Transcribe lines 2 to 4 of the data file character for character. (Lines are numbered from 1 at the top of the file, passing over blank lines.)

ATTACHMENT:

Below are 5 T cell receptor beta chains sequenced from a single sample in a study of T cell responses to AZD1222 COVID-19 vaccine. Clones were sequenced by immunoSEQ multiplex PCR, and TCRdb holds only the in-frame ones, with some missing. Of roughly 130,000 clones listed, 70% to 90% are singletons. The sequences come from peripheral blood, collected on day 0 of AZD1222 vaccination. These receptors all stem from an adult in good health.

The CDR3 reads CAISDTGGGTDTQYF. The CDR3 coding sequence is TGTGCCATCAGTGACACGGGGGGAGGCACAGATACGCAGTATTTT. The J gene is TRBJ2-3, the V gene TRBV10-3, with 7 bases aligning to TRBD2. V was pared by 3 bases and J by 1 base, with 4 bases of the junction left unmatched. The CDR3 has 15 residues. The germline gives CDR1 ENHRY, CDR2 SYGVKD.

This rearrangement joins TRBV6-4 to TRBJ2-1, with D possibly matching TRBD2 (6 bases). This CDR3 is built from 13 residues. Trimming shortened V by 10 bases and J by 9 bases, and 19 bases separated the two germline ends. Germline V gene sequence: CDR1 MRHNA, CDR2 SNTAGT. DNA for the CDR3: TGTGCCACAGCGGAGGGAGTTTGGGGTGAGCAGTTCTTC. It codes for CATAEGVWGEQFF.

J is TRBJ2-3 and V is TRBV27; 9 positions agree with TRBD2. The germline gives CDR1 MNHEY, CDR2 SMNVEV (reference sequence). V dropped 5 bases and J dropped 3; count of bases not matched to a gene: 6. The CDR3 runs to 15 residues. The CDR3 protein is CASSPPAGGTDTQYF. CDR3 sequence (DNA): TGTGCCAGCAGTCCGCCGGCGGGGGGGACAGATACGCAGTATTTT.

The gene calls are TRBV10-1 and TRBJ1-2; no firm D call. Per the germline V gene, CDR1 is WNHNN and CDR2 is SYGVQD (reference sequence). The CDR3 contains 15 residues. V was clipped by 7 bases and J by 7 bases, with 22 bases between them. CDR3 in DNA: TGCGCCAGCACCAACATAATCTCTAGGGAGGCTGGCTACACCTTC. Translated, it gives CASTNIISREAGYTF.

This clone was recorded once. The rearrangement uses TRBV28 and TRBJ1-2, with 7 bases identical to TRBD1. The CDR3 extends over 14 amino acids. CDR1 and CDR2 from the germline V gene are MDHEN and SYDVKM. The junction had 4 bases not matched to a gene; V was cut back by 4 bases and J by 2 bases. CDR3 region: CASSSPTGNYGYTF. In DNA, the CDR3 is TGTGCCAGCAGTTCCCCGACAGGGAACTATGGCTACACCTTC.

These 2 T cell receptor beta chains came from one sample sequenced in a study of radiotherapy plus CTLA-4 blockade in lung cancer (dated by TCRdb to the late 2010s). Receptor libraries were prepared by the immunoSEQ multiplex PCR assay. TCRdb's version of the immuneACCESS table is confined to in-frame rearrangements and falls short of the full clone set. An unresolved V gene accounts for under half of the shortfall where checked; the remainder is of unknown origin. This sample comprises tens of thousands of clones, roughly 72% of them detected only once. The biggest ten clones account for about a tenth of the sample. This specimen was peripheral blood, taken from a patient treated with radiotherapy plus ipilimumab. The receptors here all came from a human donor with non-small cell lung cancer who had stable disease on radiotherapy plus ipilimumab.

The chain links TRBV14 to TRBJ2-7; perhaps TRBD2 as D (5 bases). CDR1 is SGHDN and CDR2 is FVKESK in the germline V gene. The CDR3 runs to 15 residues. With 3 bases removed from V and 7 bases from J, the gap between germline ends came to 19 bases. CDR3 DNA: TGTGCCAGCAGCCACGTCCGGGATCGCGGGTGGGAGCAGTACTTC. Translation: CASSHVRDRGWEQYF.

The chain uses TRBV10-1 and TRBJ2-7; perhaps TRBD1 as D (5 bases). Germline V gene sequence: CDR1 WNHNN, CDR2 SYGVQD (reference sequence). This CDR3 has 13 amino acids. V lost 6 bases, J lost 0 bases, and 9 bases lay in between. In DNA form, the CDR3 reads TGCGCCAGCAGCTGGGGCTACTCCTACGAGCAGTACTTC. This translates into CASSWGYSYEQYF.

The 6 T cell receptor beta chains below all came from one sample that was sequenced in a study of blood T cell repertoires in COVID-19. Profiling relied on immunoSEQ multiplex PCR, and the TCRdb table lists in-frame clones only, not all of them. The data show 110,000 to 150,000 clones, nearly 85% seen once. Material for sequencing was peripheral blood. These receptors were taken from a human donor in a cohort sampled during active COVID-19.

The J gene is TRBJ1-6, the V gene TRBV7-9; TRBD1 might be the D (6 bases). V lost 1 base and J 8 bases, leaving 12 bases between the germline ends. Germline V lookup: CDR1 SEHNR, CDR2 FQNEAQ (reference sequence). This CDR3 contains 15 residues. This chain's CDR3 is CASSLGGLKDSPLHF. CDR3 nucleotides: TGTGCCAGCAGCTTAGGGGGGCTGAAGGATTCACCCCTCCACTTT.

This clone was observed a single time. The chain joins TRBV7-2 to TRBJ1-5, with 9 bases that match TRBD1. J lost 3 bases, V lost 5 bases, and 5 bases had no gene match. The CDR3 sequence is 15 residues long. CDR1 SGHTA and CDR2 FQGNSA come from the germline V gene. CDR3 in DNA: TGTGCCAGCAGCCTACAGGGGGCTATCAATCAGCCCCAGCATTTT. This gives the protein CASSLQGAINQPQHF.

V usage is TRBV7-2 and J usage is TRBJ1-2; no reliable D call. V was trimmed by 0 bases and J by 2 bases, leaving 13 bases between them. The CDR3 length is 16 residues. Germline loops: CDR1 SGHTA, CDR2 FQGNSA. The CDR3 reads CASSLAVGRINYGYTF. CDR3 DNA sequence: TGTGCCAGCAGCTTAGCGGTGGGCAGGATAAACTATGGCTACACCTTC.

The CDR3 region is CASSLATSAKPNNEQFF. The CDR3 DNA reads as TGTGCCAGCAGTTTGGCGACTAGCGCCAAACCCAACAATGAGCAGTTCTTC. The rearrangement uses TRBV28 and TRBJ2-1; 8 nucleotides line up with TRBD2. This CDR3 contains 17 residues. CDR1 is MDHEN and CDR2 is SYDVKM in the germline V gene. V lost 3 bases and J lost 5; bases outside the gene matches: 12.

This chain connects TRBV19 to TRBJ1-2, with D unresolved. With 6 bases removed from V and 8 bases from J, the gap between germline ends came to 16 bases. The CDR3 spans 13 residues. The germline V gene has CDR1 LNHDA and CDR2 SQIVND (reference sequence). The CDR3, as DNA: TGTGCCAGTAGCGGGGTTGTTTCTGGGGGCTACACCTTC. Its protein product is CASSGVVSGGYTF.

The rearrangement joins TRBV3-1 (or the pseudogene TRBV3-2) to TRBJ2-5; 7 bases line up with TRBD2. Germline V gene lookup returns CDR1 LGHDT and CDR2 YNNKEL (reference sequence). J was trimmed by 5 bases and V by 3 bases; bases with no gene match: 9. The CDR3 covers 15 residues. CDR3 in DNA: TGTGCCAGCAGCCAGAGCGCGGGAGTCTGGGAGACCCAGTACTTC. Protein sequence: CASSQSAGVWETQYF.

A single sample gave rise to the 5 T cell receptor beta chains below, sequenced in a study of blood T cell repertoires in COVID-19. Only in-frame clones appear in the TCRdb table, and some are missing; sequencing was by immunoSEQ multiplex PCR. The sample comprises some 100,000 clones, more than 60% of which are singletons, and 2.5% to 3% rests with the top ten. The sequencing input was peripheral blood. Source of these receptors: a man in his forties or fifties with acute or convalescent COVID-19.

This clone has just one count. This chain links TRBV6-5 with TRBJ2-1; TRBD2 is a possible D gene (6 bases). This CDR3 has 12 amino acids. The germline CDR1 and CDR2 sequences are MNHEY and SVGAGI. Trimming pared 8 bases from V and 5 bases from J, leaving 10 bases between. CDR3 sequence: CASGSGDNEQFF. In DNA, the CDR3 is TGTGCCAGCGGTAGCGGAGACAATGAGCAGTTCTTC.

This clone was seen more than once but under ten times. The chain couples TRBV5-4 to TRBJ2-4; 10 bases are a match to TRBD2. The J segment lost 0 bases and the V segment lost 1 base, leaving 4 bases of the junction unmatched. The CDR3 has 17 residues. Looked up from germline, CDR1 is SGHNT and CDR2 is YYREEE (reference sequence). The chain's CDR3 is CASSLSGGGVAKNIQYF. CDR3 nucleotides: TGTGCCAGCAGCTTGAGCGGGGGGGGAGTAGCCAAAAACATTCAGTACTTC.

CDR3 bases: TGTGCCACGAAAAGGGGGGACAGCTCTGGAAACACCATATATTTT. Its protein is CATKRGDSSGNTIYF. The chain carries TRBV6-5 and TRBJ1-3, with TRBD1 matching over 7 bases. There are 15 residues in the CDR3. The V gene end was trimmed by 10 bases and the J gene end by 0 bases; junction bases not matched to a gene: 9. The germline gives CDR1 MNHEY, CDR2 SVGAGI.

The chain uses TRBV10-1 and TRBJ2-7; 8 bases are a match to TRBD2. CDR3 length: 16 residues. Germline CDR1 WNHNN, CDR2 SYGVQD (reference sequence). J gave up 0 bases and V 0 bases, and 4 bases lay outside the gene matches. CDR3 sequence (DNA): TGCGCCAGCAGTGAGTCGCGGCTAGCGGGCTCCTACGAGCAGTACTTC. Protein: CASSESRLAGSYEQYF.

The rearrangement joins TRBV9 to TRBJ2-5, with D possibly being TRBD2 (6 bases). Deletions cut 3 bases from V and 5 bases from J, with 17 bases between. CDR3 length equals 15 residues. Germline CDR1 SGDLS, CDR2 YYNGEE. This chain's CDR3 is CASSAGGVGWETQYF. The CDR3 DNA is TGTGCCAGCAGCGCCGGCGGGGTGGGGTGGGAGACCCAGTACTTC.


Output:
The CDR3 reads CAISDTGGGTDTQYF. The CDR3 coding sequence is TGTGCCATCAGTGACACGGGGGGAGGCACAGATACGCAGTATTTT. The J gene is TRBJ2-3, the V gene TRBV10-3, with 7 bases aligning to TRBD2. V was pared by 3 bases and J by 1 base, with 4 bases of the junction left unmatched. The CDR3 has 15 residues. The germline gives CDR1 ENHRY, CDR2 SYGVKD.

This rearrangement joins TRBV6-4 to TRBJ2-1, with D possibly matching TRBD2 (6 bases). This CDR3 is built from 13 residues. Trimming shortened V by 10 bases and J by 9 bases, and 19 bases separated the two germline ends. Germline V gene sequence: CDR1 MRHNA, CDR2 SNTAGT. DNA for the CDR3: TGTGCCACAGCGGAGGGAGTTTGGGGTGAGCAGTTCTTC. It codes for CATAEGVWGEQFF.

J is TRBJ2-3 and V is TRBV27; 9 positions agree with TRBD2. The germline gives CDR1 MNHEY, CDR2 SMNVEV (reference sequence). V dropped 5 bases and J dropped 3; count of bases not matched to a gene: 6. The CDR3 runs to 15 residues. The CDR3 protein is CASSPPAGGTDTQYF. CDR3 sequence (DNA): TGTGCCAGCAGTCCGCCGGCGGGGGGGACAGATACGCAGTATTTT.